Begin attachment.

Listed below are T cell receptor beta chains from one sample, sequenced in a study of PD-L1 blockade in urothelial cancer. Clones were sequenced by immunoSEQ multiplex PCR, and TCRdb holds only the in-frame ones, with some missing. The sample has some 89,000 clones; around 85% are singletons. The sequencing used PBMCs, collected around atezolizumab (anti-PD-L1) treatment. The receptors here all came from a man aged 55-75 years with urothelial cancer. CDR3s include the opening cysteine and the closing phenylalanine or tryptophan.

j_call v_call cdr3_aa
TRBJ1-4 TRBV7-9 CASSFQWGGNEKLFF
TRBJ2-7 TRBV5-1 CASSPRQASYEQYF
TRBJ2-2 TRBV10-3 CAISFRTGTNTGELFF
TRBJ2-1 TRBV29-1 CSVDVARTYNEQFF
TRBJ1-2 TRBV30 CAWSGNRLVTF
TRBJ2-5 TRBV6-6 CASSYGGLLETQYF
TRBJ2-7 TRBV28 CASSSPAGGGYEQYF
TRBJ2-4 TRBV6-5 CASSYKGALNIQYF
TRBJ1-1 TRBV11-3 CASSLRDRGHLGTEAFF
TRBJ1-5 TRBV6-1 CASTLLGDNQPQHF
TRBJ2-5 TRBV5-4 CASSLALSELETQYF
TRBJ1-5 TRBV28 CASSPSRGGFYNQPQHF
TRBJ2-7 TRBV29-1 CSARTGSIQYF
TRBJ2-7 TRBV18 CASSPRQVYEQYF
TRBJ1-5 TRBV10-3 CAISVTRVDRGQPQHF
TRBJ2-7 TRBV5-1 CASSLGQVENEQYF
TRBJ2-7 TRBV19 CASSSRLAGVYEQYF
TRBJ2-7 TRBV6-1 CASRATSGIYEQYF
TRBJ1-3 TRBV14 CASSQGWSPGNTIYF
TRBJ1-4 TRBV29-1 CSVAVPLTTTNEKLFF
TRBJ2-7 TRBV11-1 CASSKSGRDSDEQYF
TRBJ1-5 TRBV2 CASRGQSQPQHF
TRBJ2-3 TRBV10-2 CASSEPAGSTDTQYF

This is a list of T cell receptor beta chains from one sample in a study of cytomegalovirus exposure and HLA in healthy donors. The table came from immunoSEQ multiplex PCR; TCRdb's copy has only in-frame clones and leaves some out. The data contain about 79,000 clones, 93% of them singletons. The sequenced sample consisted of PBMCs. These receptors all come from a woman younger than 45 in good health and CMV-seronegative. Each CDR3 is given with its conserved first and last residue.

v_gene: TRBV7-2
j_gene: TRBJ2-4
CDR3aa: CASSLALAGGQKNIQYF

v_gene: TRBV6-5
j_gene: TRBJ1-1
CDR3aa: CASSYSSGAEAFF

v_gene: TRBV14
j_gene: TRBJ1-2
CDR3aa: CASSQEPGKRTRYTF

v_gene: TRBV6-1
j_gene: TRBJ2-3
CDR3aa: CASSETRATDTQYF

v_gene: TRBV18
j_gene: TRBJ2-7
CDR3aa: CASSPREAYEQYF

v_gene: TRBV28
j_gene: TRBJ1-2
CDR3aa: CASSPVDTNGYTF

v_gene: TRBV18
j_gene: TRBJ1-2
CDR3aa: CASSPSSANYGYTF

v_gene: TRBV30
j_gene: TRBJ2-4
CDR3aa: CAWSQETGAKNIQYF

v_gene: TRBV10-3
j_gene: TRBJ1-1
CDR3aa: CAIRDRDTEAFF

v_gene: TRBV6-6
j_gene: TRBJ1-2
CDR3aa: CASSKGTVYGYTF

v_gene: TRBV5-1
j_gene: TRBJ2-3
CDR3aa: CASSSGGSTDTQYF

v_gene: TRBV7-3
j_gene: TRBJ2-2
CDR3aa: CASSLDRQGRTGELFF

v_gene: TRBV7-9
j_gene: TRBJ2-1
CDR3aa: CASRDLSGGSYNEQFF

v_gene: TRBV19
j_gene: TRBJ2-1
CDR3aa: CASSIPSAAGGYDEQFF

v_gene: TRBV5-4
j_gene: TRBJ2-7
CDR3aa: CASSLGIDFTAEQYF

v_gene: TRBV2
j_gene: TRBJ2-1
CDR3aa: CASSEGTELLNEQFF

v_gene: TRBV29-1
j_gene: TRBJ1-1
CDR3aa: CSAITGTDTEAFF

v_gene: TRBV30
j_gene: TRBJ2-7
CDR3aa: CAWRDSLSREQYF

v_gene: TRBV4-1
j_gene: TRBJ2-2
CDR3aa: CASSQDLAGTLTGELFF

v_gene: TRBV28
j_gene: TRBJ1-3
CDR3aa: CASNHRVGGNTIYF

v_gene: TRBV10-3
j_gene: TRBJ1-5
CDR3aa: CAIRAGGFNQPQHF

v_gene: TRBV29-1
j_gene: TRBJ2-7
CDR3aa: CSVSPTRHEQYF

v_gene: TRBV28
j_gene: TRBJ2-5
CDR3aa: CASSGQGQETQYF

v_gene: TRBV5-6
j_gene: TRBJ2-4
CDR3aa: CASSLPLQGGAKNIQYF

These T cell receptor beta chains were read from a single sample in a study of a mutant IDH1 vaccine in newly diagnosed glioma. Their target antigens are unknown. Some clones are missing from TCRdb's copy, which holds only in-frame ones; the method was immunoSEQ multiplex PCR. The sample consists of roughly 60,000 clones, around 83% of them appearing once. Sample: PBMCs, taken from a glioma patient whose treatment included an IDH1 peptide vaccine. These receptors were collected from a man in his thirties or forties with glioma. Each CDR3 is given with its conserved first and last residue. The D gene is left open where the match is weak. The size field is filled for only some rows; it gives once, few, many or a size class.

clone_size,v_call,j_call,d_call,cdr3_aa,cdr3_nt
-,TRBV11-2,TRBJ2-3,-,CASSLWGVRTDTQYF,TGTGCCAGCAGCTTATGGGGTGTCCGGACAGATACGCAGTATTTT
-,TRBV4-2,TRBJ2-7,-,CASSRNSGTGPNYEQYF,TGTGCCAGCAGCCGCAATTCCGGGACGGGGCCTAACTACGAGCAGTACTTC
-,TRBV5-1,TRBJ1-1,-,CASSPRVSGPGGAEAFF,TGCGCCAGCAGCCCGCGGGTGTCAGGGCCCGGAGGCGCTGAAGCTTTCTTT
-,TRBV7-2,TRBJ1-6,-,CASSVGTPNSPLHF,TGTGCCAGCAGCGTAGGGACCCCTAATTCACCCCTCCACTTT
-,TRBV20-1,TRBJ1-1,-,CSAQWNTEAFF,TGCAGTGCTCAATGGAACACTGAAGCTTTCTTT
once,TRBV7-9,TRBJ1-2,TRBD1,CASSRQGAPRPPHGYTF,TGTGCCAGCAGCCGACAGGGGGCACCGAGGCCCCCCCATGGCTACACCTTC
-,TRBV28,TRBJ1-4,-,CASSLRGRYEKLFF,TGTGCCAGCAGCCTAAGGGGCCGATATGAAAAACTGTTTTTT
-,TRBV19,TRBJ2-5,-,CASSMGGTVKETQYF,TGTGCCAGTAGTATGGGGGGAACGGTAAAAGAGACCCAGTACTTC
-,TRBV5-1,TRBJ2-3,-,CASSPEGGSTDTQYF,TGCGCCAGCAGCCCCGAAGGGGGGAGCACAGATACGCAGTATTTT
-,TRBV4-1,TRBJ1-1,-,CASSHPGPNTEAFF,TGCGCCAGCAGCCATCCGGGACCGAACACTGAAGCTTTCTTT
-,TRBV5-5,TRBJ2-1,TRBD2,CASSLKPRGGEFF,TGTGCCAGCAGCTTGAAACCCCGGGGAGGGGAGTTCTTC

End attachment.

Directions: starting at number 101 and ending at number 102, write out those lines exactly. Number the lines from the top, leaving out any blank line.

-,TRBV11-2,TRBJ2-3,-,CASSLWGVRTDTQYF,TGTGCCAGCAGCTTATGGGGTGTCCGGACAGATACGCAGTATTTT
-,TRBV4-2,TRBJ2-7,-,CASSRNSGTGPNYEQYF,TGTGCCAGCAGCCGCAATTCCGGGACGGGGCCTAACTACGAGCAGTACTTC